It was a clear, cold night…

This is how the story of my birth always starts. A clear, cold February night. My mother’s water breaking at 2am. Her excitement. A long coat with a fur collar. An orange Honda that might as well have been a coach with four white horses on its way to the hospital because my mother felt like a queen.

I’ve heard this story many times. Usually on my birthday, but not always. I heard it today, for example, while reporting on the latest news of my 6-months pregnant belly. This story used to make me roll my eyes. I’d listen, squirming until it was finished. Always relieved when it was over. I’m not exactly sure why this was. I guess there was an intimacy in it and a reminder of helplessness and dependency that made me cringe. But today it was different. Today, for the first time, I heard the story of a woman having a baby. Just like I will in a few months. For the first time, I started to see it through my mother’s eyes instead of mine. I realized that she doesn’t tell me this story for my benefit, not really. She tells this story because she loves telling it and I remind her of it.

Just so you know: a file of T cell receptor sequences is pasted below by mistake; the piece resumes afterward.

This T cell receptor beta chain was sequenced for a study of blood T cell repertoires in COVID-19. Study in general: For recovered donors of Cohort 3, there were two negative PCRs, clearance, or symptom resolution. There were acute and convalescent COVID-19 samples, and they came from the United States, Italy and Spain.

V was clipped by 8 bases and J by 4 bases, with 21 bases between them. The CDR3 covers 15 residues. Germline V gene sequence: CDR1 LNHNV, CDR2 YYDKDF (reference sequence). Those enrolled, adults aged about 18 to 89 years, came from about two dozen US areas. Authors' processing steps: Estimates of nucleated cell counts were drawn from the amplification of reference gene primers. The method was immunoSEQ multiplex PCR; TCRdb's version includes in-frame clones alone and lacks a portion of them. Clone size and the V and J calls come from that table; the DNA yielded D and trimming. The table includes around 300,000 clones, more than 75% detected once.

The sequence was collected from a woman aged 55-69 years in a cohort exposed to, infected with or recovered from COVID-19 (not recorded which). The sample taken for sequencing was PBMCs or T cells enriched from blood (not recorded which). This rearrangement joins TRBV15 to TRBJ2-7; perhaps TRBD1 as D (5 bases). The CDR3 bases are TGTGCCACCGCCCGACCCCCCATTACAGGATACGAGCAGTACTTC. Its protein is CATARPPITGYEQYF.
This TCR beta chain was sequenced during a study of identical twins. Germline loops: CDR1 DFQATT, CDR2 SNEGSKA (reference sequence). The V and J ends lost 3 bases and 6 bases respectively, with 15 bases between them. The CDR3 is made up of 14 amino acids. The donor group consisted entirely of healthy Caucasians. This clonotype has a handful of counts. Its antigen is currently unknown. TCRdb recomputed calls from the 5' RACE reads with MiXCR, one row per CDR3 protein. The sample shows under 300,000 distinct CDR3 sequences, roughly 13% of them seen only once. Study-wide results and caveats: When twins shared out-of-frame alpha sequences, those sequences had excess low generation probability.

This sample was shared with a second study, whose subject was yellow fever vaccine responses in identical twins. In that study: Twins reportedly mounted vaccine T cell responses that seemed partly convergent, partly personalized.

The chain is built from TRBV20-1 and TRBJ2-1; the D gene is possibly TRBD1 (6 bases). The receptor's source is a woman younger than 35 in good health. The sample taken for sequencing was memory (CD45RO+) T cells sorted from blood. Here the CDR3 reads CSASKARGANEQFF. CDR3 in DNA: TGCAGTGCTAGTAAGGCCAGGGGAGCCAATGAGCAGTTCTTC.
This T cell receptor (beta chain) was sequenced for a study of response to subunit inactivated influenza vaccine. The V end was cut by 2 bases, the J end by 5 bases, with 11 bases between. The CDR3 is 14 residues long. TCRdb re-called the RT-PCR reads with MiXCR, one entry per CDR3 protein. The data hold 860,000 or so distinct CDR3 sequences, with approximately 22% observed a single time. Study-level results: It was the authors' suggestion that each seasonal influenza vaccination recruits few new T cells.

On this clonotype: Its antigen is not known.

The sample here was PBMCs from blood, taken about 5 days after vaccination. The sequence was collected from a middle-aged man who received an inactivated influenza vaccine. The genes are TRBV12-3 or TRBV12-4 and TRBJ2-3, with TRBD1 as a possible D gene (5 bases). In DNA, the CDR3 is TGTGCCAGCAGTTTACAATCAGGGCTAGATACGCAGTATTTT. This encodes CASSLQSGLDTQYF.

This got me thinking about birth stories. They say a woman will never forget the day she gives birth to each of her children.ย There is something so powerful about these stories. A book I read spent the first half just telling birth stories and that was my favourite part. I’ve found that women are eager to share them, when they think they have a safe audience and a captive ear. There is always something epic, larger-than-life about them. Joyful stories can become fantastical, painful stories hover near tragedy. They seem to be made up of moments, snapshots strung together. The smell of chocolate cake, the pain of the “ring of fire”, a slippery baby on a belly.